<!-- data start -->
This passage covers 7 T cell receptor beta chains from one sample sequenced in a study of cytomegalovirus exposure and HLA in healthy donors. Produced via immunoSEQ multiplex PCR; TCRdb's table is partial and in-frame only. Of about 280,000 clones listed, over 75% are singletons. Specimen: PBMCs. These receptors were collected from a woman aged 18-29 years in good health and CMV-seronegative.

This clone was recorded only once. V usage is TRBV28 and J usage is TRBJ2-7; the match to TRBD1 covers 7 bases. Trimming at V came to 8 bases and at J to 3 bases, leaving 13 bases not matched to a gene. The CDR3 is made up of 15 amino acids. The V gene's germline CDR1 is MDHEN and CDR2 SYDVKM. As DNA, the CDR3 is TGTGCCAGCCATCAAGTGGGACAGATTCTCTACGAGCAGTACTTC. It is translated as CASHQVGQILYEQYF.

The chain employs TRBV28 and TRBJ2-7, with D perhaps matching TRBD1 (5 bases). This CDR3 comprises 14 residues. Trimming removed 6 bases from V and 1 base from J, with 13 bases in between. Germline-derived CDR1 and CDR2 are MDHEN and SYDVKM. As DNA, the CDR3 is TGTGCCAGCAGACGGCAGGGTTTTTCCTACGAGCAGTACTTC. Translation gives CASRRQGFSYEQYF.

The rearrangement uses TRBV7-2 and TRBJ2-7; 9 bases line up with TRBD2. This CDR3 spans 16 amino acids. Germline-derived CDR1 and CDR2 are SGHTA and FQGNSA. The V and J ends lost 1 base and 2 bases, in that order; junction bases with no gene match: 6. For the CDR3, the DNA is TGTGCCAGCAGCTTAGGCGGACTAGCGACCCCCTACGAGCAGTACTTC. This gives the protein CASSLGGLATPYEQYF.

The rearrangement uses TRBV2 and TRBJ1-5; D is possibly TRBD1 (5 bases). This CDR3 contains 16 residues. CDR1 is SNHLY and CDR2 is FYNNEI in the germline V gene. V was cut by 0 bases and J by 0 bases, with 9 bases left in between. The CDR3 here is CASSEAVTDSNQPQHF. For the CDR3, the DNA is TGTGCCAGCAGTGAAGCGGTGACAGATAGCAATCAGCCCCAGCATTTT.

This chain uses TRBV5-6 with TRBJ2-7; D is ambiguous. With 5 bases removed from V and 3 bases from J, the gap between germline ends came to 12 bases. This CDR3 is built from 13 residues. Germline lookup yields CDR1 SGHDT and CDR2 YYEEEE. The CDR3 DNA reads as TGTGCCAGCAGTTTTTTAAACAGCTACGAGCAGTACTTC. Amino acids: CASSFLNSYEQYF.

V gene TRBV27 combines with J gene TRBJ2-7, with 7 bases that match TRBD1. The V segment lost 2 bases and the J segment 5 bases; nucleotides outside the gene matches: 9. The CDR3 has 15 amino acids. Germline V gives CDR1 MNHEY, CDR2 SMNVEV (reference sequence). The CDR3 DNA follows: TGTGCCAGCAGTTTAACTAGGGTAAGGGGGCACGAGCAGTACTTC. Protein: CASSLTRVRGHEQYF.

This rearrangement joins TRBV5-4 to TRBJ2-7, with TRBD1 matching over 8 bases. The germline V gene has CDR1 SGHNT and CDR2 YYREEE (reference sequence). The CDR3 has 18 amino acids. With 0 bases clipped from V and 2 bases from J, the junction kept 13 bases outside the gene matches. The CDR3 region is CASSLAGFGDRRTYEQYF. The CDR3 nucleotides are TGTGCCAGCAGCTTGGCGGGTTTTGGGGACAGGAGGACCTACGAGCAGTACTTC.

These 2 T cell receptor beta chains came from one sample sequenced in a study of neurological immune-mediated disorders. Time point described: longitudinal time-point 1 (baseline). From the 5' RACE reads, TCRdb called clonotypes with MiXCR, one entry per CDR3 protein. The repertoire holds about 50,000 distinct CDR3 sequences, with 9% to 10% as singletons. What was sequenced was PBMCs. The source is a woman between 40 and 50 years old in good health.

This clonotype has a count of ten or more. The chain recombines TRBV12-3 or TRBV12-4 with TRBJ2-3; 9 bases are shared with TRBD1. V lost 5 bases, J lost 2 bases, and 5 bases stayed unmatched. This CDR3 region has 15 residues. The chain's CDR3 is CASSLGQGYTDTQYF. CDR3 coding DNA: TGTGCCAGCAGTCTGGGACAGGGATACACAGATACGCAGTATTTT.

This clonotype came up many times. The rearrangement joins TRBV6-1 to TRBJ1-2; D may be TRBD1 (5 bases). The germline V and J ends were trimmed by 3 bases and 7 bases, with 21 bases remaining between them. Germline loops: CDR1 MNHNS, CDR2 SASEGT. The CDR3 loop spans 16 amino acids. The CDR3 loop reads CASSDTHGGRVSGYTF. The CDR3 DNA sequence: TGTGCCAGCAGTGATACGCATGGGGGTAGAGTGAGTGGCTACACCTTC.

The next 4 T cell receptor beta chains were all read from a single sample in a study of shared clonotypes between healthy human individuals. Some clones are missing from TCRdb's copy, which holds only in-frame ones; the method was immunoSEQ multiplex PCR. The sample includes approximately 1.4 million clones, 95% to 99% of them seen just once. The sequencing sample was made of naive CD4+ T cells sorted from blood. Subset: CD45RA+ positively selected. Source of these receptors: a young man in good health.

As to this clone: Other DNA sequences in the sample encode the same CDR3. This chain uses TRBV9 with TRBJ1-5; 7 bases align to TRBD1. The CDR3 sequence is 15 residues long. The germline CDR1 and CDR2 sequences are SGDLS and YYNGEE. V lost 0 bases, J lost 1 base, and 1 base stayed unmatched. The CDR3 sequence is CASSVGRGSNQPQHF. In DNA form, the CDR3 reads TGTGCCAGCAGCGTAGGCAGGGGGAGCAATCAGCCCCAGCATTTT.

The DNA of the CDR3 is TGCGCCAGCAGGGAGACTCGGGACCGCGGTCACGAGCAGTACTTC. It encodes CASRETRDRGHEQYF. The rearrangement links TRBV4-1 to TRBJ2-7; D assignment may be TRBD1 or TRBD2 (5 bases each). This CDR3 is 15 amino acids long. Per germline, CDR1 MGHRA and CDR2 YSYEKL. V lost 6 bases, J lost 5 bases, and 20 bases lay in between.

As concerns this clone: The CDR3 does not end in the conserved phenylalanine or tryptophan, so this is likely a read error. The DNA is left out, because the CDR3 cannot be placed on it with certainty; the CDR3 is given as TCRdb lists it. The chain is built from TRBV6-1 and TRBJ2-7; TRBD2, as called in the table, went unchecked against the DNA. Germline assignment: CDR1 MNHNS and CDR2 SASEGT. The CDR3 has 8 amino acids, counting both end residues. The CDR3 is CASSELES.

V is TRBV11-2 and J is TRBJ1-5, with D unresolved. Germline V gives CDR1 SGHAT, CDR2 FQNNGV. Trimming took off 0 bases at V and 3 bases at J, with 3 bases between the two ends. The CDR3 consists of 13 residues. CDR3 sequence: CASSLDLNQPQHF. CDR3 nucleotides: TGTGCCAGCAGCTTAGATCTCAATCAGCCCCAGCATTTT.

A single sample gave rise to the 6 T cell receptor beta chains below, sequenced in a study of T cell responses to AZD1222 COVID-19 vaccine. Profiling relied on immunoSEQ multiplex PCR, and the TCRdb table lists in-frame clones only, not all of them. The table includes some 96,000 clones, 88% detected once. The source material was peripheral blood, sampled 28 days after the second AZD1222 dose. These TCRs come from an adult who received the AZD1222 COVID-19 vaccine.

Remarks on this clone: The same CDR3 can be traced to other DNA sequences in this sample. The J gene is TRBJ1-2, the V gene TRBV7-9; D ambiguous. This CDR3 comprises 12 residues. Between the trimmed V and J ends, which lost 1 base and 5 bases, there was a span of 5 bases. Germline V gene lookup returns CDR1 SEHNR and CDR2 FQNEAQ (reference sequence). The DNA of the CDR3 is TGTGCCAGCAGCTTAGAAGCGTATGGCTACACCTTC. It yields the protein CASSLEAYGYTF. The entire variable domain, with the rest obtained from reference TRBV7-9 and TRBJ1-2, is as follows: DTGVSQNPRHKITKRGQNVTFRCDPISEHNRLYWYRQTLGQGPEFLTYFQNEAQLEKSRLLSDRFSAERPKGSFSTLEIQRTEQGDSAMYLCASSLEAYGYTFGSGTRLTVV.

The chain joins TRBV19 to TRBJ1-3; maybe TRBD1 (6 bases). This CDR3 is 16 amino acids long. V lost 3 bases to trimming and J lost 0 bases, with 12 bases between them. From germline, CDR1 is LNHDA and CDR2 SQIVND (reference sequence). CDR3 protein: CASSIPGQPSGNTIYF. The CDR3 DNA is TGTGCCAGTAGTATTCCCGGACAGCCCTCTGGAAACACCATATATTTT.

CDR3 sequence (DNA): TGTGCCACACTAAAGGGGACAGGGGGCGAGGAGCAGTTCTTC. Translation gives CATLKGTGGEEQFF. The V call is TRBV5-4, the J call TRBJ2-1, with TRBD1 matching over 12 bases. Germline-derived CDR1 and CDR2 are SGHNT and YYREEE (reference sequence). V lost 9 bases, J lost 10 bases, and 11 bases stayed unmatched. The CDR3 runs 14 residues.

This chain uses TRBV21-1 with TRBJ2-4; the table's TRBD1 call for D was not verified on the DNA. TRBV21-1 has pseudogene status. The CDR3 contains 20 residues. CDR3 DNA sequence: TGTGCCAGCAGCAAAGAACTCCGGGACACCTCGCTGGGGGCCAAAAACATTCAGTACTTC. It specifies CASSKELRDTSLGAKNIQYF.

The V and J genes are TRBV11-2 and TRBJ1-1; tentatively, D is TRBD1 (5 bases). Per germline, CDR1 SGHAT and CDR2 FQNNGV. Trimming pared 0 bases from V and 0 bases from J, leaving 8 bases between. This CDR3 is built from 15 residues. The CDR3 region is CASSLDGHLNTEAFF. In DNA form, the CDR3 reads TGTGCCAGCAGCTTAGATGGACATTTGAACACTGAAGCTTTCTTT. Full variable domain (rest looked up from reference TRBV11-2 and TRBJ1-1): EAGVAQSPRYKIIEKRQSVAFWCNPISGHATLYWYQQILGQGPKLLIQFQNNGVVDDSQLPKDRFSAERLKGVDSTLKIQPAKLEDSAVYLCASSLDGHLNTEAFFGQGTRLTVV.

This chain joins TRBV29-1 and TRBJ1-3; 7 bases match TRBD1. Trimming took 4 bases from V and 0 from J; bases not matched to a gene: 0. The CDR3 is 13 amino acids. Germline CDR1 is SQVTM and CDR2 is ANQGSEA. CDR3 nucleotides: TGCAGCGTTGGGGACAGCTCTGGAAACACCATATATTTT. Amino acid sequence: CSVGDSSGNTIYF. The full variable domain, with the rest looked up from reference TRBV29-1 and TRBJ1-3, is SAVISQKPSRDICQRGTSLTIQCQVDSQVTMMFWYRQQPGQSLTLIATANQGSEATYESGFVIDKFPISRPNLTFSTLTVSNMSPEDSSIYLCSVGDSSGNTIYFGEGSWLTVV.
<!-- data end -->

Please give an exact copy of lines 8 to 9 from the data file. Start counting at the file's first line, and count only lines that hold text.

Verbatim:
This rearrangement joins TRBV5-4 to TRBJ2-7, with TRBD1 matching over 8 bases. The germline V gene has CDR1 SGHNT and CDR2 YYREEE (reference sequence). The CDR3 has 18 amino acids. With 0 bases clipped from V and 2 bases from J, the junction kept 13 bases outside the gene matches. The CDR3 region is CASSLAGFGDRRTYEQYF. The CDR3 nucleotides are TGTGCCAGCAGCTTGGCGGGTTTTGGGGACAGGAGGACCTACGAGCAGTACTTC.

These 2 T cell receptor beta chains came from one sample sequenced in a study of neurological immune-mediated disorders. Time point described: longitudinal time-point 1 (baseline). From the 5' RACE reads, TCRdb called clonotypes with MiXCR, one entry per CDR3 protein. The repertoire holds about 50,000 distinct CDR3 sequences, with 9% to 10% as singletons. What was sequenced was PBMCs. The source is a woman between 40 and 50 years old in good health.